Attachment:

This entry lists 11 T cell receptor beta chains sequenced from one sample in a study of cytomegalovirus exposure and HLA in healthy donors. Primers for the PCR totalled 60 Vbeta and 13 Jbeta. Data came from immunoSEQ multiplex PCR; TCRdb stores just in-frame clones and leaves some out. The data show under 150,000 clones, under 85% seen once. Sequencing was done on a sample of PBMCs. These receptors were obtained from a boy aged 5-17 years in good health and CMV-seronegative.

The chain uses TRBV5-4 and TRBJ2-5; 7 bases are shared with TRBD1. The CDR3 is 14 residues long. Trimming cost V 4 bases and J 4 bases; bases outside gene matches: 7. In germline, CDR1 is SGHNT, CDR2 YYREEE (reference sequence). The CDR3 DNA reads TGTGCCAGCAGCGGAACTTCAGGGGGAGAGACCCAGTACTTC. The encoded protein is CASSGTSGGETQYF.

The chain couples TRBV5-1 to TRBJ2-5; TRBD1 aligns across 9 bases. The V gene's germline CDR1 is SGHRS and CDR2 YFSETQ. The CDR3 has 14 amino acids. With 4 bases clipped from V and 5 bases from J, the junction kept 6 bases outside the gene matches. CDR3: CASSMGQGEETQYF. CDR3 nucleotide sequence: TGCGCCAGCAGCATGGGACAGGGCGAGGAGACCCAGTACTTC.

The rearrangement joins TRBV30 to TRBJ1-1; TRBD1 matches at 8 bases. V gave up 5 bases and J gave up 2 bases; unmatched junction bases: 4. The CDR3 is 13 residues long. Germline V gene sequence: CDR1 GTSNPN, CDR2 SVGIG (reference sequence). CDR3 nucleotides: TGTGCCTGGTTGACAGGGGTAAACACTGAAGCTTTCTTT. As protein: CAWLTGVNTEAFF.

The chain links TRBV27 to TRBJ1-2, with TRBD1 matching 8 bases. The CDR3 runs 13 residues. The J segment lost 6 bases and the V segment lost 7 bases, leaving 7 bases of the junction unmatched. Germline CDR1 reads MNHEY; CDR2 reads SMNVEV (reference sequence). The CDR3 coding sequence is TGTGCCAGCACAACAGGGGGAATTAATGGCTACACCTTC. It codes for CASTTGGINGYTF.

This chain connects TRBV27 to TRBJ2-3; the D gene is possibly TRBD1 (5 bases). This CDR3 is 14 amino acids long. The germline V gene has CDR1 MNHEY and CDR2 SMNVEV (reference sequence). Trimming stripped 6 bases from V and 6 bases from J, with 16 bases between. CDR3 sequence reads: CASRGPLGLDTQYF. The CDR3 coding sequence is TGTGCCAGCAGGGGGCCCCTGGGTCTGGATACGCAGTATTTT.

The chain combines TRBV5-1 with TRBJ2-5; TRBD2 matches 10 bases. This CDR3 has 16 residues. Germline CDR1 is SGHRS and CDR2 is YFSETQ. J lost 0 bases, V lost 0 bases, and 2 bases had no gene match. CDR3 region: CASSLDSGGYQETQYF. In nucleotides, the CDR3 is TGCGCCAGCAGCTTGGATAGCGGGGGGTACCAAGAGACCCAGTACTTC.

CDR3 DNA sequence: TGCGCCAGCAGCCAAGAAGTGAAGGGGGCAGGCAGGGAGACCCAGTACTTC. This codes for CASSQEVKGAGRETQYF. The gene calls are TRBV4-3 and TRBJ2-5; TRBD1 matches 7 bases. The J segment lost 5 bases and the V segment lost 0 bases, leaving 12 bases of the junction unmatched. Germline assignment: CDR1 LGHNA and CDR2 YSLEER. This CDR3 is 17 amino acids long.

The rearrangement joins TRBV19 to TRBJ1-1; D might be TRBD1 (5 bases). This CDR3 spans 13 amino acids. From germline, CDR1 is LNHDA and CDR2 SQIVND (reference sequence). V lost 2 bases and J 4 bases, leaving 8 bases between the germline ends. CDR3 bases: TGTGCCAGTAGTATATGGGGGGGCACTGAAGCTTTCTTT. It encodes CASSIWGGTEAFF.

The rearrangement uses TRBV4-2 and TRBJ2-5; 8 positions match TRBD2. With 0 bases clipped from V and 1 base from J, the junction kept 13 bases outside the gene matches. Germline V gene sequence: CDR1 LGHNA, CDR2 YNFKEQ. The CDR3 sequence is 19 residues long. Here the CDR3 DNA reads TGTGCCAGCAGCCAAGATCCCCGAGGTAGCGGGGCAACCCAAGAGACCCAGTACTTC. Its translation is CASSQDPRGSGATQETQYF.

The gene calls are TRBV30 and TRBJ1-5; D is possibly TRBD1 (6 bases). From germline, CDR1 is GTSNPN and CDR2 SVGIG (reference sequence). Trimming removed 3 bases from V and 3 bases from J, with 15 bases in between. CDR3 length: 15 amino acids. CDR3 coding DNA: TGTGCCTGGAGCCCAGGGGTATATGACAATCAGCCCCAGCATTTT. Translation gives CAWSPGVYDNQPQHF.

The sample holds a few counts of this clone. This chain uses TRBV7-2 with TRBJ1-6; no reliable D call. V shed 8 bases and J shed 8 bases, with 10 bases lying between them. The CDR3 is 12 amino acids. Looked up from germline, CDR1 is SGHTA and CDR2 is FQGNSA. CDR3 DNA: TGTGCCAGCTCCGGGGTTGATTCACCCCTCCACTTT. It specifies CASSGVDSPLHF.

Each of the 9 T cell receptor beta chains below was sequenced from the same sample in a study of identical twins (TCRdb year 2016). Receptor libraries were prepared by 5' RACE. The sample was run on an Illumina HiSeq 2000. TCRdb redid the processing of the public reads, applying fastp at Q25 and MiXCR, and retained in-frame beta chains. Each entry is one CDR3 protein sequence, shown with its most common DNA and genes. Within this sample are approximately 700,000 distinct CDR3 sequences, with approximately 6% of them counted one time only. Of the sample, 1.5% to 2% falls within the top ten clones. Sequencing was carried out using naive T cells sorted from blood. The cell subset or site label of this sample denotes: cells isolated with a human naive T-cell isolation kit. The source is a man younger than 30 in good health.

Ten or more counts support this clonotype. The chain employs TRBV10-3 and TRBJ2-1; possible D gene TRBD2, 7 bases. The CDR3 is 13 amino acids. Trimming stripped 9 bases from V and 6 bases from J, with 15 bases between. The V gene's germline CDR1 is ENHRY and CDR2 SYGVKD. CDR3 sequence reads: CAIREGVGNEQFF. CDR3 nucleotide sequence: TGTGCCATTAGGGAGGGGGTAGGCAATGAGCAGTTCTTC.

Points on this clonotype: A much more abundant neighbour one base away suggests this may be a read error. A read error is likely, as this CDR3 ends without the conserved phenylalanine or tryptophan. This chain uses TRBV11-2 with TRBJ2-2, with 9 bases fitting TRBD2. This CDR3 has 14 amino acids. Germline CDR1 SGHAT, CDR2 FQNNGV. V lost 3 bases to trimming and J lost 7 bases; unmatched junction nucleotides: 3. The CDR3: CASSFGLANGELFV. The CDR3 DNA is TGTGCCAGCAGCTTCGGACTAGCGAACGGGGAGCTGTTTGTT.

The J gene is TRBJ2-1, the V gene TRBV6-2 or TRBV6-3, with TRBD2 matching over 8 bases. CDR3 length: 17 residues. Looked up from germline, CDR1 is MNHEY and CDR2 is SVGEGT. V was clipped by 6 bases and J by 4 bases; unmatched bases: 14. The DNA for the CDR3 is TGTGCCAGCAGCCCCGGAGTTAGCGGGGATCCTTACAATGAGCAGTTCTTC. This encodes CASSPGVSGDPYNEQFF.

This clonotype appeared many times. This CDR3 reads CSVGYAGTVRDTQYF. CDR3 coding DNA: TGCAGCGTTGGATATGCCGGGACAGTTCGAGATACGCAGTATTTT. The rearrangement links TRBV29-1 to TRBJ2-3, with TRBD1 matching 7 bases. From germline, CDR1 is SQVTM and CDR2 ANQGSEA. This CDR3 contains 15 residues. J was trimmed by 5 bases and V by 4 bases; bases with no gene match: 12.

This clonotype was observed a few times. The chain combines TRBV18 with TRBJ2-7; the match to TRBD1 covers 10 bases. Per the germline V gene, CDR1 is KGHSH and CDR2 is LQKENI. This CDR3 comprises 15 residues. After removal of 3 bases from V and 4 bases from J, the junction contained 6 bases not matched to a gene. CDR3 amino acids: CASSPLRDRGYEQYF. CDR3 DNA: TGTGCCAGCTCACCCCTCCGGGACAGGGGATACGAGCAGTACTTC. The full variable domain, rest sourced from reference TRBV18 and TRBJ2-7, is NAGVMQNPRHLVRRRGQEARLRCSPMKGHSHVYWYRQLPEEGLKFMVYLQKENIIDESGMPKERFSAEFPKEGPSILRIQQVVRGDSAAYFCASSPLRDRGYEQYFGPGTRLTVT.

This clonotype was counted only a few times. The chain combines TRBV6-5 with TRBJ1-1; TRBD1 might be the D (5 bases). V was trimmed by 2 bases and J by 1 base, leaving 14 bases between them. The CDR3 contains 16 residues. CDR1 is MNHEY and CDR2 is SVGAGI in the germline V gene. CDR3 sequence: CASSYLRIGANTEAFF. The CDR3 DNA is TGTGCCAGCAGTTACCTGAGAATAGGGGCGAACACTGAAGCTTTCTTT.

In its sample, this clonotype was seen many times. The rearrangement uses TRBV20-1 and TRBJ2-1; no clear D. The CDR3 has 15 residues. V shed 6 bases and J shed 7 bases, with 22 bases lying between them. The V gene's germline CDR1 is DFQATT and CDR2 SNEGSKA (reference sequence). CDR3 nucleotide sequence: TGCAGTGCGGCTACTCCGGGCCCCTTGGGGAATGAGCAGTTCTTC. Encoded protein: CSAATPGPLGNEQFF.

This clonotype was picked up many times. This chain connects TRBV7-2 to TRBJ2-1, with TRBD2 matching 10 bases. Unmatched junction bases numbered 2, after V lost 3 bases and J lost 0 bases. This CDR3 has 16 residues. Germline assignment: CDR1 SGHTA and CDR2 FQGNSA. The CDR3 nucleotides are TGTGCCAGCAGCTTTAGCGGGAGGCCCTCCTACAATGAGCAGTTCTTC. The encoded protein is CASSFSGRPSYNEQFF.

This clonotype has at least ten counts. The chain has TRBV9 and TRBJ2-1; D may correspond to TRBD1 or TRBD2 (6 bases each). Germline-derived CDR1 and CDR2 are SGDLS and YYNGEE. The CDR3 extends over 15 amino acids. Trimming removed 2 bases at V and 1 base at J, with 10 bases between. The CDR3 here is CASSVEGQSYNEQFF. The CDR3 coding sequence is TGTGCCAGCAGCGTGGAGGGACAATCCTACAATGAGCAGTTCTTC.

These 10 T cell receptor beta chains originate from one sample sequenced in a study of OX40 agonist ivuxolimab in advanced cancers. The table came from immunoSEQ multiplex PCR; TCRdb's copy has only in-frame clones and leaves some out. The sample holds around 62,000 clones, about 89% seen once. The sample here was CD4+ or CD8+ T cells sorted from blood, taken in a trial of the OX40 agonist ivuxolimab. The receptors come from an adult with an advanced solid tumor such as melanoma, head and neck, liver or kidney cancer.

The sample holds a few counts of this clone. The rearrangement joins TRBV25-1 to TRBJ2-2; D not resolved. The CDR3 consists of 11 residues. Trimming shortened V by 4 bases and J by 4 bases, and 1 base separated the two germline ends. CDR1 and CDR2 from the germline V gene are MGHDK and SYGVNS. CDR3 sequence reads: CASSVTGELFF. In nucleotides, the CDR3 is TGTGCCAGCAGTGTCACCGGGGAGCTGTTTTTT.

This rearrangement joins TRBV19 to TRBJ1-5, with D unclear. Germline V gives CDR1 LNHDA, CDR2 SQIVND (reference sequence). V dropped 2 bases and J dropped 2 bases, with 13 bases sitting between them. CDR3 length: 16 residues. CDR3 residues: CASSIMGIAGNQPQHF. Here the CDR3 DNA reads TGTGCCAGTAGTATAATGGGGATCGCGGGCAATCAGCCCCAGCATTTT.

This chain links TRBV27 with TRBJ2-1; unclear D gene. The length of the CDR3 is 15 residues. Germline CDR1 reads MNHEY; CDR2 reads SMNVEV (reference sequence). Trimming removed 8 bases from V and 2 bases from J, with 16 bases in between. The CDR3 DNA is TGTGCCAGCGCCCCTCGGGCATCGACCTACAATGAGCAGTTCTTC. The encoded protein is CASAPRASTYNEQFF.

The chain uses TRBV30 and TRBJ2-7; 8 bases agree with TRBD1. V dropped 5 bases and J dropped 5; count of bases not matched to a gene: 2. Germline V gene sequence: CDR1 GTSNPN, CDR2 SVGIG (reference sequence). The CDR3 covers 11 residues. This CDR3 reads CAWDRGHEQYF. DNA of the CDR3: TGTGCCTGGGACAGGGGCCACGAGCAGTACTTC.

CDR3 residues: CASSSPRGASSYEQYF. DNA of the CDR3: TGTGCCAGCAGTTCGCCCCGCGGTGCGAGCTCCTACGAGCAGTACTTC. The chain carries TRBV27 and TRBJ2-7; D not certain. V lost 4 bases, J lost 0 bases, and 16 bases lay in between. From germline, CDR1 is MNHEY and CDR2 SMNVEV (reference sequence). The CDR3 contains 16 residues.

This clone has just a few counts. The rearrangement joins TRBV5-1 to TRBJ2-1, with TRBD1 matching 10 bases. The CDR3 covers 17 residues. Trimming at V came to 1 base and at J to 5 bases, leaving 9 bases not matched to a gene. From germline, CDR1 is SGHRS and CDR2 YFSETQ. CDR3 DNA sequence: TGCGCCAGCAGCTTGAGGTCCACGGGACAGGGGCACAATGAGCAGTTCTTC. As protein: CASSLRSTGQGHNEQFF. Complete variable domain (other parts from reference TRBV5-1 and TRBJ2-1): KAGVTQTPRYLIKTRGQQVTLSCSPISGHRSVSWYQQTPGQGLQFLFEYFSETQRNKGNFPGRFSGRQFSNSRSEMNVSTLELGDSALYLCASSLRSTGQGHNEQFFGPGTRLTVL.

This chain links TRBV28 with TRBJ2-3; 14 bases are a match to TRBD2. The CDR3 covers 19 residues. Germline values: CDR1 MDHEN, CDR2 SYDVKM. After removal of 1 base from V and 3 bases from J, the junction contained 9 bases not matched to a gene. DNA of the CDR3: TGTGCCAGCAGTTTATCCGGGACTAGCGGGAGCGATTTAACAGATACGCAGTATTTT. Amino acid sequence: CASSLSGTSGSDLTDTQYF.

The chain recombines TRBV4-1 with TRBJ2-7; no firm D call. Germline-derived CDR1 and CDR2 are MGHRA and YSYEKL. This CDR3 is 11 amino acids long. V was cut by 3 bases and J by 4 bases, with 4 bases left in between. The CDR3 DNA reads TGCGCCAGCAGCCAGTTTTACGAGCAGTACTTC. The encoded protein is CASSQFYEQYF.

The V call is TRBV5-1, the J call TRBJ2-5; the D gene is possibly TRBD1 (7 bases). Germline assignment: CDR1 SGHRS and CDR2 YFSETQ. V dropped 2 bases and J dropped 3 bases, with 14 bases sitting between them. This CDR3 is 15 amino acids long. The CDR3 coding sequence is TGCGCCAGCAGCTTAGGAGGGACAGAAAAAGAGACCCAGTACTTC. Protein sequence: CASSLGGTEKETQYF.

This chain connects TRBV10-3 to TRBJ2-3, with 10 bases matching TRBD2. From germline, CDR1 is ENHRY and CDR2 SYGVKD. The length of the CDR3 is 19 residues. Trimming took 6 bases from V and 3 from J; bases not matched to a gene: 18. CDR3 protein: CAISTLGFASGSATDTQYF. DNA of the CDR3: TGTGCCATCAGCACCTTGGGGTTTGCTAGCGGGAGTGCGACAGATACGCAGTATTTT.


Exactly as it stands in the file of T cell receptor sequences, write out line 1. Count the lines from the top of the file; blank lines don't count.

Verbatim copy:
This entry lists 11 T cell receptor beta chains sequenced from one sample in a study of cytomegalovirus exposure and HLA in healthy donors. Primers for the PCR totalled 60 Vbeta and 13 Jbeta. Data came from immunoSEQ multiplex PCR; TCRdb stores just in-frame clones and leaves some out. The data show under 150,000 clones, under 85% seen once. Sequencing was done on a sample of PBMCs. These receptors were obtained from a boy aged 5-17 years in good health and CMV-seronegative.